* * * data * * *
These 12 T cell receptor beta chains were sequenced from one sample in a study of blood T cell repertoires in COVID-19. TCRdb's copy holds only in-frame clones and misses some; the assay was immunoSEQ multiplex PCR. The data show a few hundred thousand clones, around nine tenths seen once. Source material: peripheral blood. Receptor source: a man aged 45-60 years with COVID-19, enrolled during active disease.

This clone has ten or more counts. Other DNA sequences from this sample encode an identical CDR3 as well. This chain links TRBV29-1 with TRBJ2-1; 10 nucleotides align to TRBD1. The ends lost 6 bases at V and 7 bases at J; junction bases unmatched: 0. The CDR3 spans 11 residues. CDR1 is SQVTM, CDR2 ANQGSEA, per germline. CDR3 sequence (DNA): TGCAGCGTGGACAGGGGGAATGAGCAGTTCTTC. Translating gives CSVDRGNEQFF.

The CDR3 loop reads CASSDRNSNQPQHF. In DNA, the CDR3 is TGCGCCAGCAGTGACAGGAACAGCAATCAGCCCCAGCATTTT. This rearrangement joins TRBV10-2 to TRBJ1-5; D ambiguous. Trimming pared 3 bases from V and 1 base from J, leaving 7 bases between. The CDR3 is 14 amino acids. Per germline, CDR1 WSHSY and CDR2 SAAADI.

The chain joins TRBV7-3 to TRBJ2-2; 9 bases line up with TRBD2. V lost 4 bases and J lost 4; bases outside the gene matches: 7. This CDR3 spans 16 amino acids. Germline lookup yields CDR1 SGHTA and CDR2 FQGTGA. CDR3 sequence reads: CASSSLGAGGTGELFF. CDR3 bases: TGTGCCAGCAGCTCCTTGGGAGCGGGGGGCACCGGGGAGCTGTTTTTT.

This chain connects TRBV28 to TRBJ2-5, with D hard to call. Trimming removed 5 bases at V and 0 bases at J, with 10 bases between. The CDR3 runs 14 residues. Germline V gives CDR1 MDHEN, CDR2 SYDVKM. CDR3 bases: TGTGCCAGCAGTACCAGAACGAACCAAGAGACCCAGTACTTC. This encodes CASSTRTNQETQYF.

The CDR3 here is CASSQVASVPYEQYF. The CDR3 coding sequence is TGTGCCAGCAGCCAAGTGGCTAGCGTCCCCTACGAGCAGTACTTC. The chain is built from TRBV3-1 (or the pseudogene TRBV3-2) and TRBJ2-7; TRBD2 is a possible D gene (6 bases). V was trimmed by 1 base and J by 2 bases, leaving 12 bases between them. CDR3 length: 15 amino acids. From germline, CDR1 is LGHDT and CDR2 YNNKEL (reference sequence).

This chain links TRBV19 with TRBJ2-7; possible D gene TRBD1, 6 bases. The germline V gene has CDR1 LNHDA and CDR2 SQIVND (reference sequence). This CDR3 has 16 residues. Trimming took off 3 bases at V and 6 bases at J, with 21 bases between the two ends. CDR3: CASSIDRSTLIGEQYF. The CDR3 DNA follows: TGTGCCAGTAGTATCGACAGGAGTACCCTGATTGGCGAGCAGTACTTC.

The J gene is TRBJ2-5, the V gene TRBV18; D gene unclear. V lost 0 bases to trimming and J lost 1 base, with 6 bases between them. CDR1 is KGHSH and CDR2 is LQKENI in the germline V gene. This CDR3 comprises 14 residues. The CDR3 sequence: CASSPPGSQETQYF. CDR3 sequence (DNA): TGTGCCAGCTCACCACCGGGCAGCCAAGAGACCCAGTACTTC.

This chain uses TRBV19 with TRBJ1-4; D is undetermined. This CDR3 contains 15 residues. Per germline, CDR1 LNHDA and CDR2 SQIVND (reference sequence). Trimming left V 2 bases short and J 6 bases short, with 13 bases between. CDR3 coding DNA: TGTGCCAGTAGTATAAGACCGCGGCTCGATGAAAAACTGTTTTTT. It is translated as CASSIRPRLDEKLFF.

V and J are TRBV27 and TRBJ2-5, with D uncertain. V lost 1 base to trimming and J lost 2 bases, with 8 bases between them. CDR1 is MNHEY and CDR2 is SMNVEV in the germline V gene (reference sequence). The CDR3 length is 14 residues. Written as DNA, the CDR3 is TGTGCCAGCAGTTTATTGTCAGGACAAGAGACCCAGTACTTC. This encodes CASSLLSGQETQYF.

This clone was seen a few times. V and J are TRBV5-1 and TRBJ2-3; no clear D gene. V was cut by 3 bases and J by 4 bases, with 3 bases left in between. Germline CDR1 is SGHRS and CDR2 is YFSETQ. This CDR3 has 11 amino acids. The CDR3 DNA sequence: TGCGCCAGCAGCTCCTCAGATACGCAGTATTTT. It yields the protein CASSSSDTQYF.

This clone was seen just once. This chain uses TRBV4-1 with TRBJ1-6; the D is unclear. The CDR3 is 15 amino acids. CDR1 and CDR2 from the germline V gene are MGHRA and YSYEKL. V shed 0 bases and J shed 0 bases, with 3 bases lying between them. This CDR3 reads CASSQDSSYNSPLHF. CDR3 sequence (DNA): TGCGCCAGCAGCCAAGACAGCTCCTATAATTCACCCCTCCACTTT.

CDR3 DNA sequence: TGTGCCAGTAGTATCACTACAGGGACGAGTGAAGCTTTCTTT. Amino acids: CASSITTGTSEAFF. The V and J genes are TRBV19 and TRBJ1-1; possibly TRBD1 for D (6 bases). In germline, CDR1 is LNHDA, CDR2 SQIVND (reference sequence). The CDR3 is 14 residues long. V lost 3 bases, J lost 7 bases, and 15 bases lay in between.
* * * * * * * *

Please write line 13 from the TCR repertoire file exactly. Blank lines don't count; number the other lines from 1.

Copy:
CDR3 DNA sequence: TGTGCCAGTAGTATCACTACAGGGACGAGTGAAGCTTTCTTT. Amino acids: CASSITTGTSEAFF. The V and J genes are TRBV19 and TRBJ1-1; possibly TRBD1 for D (6 bases). In germline, CDR1 is LNHDA, CDR2 SQIVND (reference sequence). The CDR3 is 14 residues long. V lost 3 bases, J lost 7 bases, and 15 bases lay in between.